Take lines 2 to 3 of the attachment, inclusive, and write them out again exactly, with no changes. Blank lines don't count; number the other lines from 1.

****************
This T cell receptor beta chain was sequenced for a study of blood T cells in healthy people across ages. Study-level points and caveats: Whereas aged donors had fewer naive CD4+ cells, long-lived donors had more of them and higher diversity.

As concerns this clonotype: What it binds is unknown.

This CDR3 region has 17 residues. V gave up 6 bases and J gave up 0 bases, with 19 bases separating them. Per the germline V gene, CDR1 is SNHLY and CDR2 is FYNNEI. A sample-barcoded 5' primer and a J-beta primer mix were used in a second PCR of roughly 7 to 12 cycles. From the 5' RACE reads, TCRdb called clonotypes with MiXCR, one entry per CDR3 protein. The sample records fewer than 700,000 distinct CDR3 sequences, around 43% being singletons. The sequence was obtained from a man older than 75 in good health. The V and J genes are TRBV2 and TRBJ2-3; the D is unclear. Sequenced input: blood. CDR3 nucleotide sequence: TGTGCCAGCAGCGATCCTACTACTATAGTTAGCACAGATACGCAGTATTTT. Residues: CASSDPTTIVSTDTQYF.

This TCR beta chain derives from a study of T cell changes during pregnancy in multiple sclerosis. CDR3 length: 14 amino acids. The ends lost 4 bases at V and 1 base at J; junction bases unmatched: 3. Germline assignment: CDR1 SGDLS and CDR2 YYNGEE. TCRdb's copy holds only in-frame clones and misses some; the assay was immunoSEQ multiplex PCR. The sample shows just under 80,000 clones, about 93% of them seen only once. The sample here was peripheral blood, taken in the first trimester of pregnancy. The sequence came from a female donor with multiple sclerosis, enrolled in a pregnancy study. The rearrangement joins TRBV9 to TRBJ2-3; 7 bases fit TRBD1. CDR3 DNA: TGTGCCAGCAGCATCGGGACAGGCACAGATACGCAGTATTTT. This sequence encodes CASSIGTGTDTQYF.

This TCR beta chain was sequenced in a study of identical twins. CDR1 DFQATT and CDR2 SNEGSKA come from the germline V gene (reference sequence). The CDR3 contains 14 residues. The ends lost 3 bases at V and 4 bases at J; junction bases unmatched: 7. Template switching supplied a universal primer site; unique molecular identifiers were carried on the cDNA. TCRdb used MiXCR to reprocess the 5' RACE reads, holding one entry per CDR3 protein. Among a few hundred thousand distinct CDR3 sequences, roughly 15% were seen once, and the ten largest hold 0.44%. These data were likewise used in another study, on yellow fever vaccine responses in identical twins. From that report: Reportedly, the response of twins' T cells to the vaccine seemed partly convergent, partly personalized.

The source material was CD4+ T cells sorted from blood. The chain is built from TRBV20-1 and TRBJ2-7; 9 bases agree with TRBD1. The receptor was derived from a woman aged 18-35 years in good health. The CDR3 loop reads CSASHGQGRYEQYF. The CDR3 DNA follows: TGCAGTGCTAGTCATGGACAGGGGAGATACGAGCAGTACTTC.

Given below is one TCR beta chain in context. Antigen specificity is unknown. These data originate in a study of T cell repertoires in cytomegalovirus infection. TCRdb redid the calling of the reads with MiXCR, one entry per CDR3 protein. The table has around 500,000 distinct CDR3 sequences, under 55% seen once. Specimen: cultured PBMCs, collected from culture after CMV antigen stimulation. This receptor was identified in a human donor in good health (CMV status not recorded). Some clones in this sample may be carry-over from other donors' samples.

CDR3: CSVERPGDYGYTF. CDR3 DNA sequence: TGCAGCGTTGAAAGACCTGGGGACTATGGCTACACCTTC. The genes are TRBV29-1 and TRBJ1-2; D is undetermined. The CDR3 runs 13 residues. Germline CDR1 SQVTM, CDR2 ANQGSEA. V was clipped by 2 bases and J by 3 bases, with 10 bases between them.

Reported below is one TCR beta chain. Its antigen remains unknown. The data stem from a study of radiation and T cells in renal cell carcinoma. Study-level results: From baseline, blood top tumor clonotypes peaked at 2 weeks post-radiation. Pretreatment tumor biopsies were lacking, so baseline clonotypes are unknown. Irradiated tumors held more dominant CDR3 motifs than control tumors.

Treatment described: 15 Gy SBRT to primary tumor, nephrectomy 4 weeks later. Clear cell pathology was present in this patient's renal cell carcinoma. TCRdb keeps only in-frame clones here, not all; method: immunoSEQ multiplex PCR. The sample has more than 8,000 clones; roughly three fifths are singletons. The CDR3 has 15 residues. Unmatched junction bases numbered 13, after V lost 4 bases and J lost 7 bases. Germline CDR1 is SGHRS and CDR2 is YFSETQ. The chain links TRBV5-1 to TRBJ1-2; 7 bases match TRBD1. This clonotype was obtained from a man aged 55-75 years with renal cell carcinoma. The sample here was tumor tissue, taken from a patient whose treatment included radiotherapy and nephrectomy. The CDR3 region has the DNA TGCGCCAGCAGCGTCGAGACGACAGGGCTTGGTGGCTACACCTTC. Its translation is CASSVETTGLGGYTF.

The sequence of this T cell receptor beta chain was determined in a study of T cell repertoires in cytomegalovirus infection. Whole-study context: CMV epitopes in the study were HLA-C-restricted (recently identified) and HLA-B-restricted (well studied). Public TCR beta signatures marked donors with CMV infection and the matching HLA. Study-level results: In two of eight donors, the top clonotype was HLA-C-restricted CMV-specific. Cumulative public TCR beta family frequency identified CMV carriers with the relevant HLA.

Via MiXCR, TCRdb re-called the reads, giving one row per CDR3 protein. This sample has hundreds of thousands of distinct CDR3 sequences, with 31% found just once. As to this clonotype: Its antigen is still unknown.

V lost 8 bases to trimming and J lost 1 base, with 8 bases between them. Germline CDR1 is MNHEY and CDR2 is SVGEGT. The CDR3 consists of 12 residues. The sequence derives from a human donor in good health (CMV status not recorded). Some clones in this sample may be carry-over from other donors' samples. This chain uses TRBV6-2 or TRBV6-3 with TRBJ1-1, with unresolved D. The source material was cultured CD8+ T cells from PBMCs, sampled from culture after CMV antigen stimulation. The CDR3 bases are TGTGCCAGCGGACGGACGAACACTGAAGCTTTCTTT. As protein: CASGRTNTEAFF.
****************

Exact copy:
As concerns this clonotype: What it binds is unknown.

This CDR3 region has 17 residues. V gave up 6 bases and J gave up 0 bases, with 19 bases separating them. Per the germline V gene, CDR1 is SNHLY and CDR2 is FYNNEI. A sample-barcoded 5' primer and a J-beta primer mix were used in a second PCR of roughly 7 to 12 cycles. From the 5' RACE reads, TCRdb called clonotypes with MiXCR, one entry per CDR3 protein. The sample records fewer than 700,000 distinct CDR3 sequences, around 43% being singletons. The sequence was obtained from a man older than 75 in good health. The V and J genes are TRBV2 and TRBJ2-3; the D is unclear. Sequenced input: blood. CDR3 nucleotide sequence: TGTGCCAGCAGCGATCCTACTACTATAGTTAGCACAGATACGCAGTATTTT. Residues: CASSDPTTIVSTDTQYF.